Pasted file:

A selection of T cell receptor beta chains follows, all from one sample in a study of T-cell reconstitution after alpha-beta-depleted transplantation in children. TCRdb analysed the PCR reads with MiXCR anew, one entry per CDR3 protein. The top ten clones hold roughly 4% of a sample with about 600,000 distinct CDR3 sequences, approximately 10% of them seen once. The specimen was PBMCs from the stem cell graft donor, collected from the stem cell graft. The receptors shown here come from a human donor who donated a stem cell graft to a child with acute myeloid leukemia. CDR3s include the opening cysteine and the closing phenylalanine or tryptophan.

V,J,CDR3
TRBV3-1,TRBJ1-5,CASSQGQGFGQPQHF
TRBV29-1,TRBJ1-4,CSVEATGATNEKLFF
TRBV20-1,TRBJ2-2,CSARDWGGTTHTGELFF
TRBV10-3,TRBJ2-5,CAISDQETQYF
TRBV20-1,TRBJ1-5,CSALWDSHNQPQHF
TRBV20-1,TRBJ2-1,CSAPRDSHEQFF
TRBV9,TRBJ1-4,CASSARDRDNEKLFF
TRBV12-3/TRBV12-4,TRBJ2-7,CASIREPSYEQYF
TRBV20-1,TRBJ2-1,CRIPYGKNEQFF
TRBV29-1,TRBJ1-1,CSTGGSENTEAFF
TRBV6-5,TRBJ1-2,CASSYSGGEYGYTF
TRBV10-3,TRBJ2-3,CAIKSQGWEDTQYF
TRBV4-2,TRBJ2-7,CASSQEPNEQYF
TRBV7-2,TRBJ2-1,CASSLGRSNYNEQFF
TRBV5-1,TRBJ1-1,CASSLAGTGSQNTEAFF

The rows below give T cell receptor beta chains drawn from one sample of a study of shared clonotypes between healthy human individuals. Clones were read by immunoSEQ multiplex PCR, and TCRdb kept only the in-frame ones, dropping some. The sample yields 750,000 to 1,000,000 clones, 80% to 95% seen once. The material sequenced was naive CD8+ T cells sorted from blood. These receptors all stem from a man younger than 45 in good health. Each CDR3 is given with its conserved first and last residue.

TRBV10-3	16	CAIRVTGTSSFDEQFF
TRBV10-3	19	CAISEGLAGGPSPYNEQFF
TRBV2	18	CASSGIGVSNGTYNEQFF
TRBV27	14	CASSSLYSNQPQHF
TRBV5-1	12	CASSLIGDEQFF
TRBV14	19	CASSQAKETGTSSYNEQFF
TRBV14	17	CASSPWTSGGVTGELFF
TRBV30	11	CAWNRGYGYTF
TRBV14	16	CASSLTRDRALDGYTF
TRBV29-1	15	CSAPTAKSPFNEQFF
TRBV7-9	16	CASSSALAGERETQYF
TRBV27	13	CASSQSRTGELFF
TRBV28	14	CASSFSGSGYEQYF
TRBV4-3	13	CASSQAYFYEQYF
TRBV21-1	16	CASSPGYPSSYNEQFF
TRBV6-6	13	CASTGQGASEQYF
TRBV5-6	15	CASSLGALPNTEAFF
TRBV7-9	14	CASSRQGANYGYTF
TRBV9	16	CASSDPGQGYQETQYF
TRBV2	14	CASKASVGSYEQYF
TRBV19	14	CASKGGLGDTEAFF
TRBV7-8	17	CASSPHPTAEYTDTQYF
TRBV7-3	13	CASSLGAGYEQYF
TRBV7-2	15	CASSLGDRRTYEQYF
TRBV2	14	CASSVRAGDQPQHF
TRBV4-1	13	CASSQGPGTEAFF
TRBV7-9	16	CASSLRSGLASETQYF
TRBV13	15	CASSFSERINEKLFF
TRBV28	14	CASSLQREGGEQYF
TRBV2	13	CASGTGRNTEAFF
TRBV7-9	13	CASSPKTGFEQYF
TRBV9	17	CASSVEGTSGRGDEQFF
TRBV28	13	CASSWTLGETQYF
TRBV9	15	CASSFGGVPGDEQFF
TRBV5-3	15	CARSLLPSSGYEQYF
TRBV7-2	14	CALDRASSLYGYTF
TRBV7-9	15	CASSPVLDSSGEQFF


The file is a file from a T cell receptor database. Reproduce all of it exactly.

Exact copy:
A selection of T cell receptor beta chains follows, all from one sample in a study of T-cell reconstitution after alpha-beta-depleted transplantation in children. TCRdb analysed the PCR reads with MiXCR anew, one entry per CDR3 protein. The top ten clones hold roughly 4% of a sample with about 600,000 distinct CDR3 sequences, approximately 10% of them seen once. The specimen was PBMCs from the stem cell graft donor, collected from the stem cell graft. The receptors shown here come from a human donor who donated a stem cell graft to a child with acute myeloid leukemia. CDR3s include the opening cysteine and the closing phenylalanine or tryptophan.

V,J,CDR3
TRBV3-1,TRBJ1-5,CASSQGQGFGQPQHF
TRBV29-1,TRBJ1-4,CSVEATGATNEKLFF
TRBV20-1,TRBJ2-2,CSARDWGGTTHTGELFF
TRBV10-3,TRBJ2-5,CAISDQETQYF
TRBV20-1,TRBJ1-5,CSALWDSHNQPQHF
TRBV20-1,TRBJ2-1,CSAPRDSHEQFF
TRBV9,TRBJ1-4,CASSARDRDNEKLFF
TRBV12-3/TRBV12-4,TRBJ2-7,CASIREPSYEQYF
TRBV20-1,TRBJ2-1,CRIPYGKNEQFF
TRBV29-1,TRBJ1-1,CSTGGSENTEAFF
TRBV6-5,TRBJ1-2,CASSYSGGEYGYTF
TRBV10-3,TRBJ2-3,CAIKSQGWEDTQYF
TRBV4-2,TRBJ2-7,CASSQEPNEQYF
TRBV7-2,TRBJ2-1,CASSLGRSNYNEQFF
TRBV5-1,TRBJ1-1,CASSLAGTGSQNTEAFF

The rows below give T cell receptor beta chains drawn from one sample of a study of shared clonotypes between healthy human individuals. Clones were read by immunoSEQ multiplex PCR, and TCRdb kept only the in-frame ones, dropping some. The sample yields 750,000 to 1,000,000 clones, 80% to 95% seen once. The material sequenced was naive CD8+ T cells sorted from blood. These receptors all stem from a man younger than 45 in good health. Each CDR3 is given with its conserved first and last residue.

TRBV10-3	16	CAIRVTGTSSFDEQFF
TRBV10-3	19	CAISEGLAGGPSPYNEQFF
TRBV2	18	CASSGIGVSNGTYNEQFF
TRBV27	14	CASSSLYSNQPQHF
TRBV5-1	12	CASSLIGDEQFF
TRBV14	19	CASSQAKETGTSSYNEQFF
TRBV14	17	CASSPWTSGGVTGELFF
TRBV30	11	CAWNRGYGYTF
TRBV14	16	CASSLTRDRALDGYTF
TRBV29-1	15	CSAPTAKSPFNEQFF
TRBV7-9	16	CASSSALAGERETQYF
TRBV27	13	CASSQSRTGELFF
TRBV28	14	CASSFSGSGYEQYF
TRBV4-3	13	CASSQAYFYEQYF
TRBV21-1	16	CASSPGYPSSYNEQFF
TRBV6-6	13	CASTGQGASEQYF
TRBV5-6	15	CASSLGALPNTEAFF
TRBV7-9	14	CASSRQGANYGYTF
TRBV9	16	CASSDPGQGYQETQYF
TRBV2	14	CASKASVGSYEQYF
TRBV19	14	CASKGGLGDTEAFF
TRBV7-8	17	CASSPHPTAEYTDTQYF
TRBV7-3	13	CASSLGAGYEQYF
TRBV7-2	15	CASSLGDRRTYEQYF
TRBV2	14	CASSVRAGDQPQHF
TRBV4-1	13	CASSQGPGTEAFF
TRBV7-9	16	CASSLRSGLASETQYF
TRBV13	15	CASSFSERINEKLFF
TRBV28	14	CASSLQREGGEQYF
TRBV2	13	CASGTGRNTEAFF
TRBV7-9	13	CASSPKTGFEQYF
TRBV9	17	CASSVEGTSGRGDEQFF
TRBV28	13	CASSWTLGETQYF
TRBV9	15	CASSFGGVPGDEQFF
TRBV5-3	15	CARSLLPSSGYEQYF
TRBV7-2	14	CALDRASSLYGYTF
TRBV7-9	15	CASSPVLDSSGEQFF